Indicates that the frame must not contain a set of scrollbars even if the content does not fit into the frame.
Indicates that the browser should include scrollbars when the content does not fit in the frame, but otherwise should not show them.
The longdesc Attribute
The longdesc attribute enables you to provide a link to another page containing a long description of the contents of the frame. The value of this attribute should be the URL pointing to where that description will be found.
The W3C indicates that the value of this URL must not be an anchor within the same page.
The <noframes> Element
If a user’s browser does not support frames (which is very rare these days), the contents of the <noframes> element should be displayed to the user. You should place a <body> element inside the <noframes> element because if a browser does not understand the <frameset> element, it should ignore the <frameset> element and the <noframes> element, then display what is inside the <body> element contained in the <noframes> element. You should think very carefully about how you phrase the contents of this element. You should not just write something like this element:
<noframes><body>This site requires frames.</body></noframes>
First, this will make little sense to average users as it is unlikely that they have studied XHTML and know what frames are. Rather, you should offer a more descriptive example content, along these lines:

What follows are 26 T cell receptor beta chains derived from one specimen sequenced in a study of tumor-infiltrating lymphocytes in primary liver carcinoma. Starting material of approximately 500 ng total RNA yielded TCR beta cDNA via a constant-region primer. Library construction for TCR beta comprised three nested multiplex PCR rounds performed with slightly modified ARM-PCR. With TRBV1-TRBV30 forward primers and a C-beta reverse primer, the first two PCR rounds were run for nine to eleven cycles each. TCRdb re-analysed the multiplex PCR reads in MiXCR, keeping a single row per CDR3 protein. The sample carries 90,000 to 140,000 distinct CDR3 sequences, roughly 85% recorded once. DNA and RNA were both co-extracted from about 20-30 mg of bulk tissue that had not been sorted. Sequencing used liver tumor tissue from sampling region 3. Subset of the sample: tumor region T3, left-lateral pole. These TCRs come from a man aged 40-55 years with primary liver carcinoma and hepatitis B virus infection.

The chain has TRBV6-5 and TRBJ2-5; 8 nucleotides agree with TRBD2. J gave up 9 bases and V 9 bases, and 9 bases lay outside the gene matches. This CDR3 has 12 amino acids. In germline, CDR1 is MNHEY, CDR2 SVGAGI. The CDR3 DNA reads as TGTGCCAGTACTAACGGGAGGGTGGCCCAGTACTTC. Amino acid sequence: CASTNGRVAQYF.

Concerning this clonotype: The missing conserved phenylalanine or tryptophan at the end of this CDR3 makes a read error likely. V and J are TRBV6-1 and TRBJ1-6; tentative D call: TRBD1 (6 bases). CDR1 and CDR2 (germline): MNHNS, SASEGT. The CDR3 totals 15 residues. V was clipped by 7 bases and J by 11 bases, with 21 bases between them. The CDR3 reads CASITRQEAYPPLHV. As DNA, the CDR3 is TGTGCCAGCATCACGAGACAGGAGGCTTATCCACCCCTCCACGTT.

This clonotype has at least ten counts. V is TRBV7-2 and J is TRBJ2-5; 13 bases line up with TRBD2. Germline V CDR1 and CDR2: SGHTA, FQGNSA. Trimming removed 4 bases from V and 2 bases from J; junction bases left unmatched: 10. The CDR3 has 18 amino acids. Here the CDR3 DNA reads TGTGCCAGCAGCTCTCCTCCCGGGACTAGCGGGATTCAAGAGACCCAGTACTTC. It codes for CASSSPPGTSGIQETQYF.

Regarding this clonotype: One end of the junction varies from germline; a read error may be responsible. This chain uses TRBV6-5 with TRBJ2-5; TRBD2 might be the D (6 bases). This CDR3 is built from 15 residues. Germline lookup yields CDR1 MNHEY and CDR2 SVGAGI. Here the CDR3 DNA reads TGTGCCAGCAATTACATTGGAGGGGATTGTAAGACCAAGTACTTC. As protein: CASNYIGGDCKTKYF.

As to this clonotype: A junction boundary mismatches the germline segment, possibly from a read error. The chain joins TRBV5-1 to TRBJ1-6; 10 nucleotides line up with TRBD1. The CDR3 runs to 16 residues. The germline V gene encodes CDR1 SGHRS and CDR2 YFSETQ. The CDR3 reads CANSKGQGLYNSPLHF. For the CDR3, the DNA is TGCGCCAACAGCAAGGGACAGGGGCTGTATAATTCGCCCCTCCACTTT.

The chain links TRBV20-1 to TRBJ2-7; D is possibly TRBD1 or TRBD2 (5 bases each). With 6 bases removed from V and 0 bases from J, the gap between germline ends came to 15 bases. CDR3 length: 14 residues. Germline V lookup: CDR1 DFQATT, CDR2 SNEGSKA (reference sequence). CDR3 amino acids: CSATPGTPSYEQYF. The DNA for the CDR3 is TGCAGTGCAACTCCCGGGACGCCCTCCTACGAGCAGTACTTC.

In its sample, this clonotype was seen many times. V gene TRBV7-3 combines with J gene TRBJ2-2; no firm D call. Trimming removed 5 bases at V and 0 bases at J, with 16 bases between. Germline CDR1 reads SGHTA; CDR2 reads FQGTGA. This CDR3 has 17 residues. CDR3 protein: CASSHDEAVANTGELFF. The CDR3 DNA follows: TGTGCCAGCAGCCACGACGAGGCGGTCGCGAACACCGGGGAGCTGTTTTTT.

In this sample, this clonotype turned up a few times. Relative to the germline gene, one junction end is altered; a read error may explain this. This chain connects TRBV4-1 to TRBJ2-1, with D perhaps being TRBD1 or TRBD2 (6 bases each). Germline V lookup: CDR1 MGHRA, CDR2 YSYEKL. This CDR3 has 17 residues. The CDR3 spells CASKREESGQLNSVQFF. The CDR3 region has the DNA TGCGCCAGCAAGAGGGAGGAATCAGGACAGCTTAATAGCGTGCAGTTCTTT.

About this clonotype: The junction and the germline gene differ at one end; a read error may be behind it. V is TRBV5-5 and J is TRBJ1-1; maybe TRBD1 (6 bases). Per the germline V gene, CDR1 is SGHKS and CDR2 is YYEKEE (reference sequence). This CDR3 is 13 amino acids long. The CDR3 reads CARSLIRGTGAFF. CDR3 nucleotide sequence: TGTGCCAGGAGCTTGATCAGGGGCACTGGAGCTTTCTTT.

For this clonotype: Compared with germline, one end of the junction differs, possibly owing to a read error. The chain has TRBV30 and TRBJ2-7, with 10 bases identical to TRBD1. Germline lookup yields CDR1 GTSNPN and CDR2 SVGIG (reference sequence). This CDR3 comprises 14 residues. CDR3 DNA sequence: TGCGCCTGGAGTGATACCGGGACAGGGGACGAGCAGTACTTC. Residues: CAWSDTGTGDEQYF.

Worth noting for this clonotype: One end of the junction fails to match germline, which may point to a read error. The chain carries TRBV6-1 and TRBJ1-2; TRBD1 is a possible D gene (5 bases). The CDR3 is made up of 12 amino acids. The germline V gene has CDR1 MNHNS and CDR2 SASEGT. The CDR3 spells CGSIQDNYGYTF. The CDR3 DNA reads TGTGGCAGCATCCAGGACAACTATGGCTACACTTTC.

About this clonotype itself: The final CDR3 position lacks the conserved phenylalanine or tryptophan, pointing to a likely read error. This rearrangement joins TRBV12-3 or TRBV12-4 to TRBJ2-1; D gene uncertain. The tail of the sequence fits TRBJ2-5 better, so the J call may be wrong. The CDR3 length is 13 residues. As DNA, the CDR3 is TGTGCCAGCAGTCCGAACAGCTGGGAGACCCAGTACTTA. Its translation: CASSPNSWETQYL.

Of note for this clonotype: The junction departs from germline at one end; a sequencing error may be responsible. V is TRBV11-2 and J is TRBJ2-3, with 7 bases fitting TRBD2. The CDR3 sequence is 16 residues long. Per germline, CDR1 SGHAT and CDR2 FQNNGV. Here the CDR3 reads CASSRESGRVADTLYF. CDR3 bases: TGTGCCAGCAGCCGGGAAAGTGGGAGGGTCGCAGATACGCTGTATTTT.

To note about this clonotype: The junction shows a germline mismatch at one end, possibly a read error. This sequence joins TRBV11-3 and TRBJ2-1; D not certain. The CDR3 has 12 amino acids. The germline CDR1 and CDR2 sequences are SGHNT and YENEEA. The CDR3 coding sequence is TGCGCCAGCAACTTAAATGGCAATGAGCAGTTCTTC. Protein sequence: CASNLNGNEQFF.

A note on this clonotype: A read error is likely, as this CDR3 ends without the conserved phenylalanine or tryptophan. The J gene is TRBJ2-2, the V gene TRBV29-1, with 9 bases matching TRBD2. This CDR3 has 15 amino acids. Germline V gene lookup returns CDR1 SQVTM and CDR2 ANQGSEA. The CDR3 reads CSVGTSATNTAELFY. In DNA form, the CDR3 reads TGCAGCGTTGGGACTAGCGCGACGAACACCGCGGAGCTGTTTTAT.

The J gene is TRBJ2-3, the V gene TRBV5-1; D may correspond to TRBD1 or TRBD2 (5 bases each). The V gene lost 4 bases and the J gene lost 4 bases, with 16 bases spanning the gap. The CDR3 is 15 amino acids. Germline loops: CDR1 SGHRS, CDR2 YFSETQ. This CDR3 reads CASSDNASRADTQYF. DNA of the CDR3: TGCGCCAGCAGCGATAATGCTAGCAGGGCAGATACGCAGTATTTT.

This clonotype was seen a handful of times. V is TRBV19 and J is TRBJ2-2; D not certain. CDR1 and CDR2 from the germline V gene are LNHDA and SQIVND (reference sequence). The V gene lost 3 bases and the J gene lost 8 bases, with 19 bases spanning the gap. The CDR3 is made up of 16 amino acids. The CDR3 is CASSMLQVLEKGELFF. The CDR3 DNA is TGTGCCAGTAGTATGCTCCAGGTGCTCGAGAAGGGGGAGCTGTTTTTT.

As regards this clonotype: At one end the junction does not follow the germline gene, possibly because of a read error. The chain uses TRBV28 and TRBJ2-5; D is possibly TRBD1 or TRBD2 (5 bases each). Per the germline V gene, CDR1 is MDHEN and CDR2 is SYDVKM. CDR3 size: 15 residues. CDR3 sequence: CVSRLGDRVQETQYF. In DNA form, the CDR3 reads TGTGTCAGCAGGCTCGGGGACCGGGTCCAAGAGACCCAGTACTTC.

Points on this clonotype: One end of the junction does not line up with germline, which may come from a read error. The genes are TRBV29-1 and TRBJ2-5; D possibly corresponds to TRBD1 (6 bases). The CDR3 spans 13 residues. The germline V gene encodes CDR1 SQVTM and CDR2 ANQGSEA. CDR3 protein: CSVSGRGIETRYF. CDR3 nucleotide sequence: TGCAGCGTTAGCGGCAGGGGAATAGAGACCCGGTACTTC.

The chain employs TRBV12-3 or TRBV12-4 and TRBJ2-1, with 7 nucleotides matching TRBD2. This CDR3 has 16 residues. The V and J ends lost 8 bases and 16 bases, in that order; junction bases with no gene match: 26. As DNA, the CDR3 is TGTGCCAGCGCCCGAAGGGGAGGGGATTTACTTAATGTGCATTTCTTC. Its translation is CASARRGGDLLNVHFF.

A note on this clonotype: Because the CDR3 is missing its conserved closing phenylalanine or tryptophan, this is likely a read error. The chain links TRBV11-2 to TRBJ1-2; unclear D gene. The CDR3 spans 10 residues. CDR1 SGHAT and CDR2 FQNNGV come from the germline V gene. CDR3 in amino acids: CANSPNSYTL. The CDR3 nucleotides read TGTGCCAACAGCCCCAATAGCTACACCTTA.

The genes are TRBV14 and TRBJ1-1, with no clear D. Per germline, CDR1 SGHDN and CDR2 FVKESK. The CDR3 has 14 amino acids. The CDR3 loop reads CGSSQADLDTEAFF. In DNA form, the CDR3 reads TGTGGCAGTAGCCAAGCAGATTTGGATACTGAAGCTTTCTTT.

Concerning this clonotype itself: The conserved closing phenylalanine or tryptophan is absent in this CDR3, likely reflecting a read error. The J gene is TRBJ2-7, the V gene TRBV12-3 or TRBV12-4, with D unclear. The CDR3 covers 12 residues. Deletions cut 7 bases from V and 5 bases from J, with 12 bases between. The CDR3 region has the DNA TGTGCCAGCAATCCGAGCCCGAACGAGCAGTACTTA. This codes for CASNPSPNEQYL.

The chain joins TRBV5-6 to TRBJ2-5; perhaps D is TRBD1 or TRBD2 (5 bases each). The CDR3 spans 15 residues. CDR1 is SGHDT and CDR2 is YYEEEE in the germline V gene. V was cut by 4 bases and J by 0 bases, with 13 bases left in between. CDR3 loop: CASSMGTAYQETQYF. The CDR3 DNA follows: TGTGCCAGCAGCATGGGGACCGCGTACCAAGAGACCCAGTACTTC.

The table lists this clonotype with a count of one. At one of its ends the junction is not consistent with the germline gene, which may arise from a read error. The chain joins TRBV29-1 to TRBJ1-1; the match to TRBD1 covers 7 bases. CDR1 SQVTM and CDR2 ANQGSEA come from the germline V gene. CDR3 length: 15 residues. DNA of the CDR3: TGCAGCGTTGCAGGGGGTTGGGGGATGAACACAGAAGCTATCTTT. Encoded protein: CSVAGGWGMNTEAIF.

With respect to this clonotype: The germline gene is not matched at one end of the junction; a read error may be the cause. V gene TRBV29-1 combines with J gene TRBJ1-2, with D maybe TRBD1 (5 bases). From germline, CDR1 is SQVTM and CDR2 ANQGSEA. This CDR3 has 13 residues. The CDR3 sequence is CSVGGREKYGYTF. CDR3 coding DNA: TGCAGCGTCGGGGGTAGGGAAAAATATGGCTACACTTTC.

<noframes><body>This site makes uses of a technology called frames. Unfortunately, the browser you are using does not support this technology. We recommend that you update your browser. We apologize for any inconvenience this causes.</body></noframes>
Second, because search engines have difficulty indexing the content of the individual frames, you can add information that they will understand inside the <noframes> element to help them to record what your site is about.
You can use other XHTML markup within the <body> element if you want to present your message nicely.
In an ideal world, if you used frames you would have a non-frames version of the site as well. Realistically, this requires a lot of work, so a helpful alternative is to provide links to the pages that make up the frames so that the user can still see the content of the site.
Creating Links Between Frames
One of the most popular uses of frames is to place navigation bars in one frame and then load the pages with the content into a separate frame. This is particularly helpful in three situations:
❑ When your main document is very long and the navigation bar provides shortcuts to parts of the main document (acting like a table of contents that is always in view).
❑ When your navigation bar contains files that take a while to load (such as thumbnails of photographs in a gallery). By using frames, the user does not need to reload the navigation bar each time he or she views a new page.
❑ When you do not want to reload the whole page.
As you have already seen, each <frame> element can carry the name attribute to give each frame a name. This name is used in the links to indicate which frame the new page should load into. Consider this very simple example: